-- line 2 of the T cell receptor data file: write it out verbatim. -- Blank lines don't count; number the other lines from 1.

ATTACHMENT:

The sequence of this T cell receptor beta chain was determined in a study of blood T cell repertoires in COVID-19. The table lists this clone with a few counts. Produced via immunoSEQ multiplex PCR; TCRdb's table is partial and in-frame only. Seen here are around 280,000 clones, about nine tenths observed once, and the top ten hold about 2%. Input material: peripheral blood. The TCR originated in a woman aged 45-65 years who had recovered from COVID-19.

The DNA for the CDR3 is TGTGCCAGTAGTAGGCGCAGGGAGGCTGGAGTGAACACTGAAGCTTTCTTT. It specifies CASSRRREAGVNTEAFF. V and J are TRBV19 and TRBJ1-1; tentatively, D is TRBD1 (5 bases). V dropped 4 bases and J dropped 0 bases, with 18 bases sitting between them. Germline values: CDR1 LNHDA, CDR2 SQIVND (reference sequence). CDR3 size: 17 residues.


The DNA for the CDR3 is TGTGCCAGTAGTAGGCGCAGGGAGGCTGGAGTGAACACTGAAGCTTTCTTT. It specifies CASSRRREAGVNTEAFF. V and J are TRBV19 and TRBJ1-1; tentatively, D is TRBD1 (5 bases). V dropped 4 bases and J dropped 0 bases, with 18 bases sitting between them. Germline values: CDR1 LNHDA, CDR2 SQIVND (reference sequence). CDR3 size: 17 residues.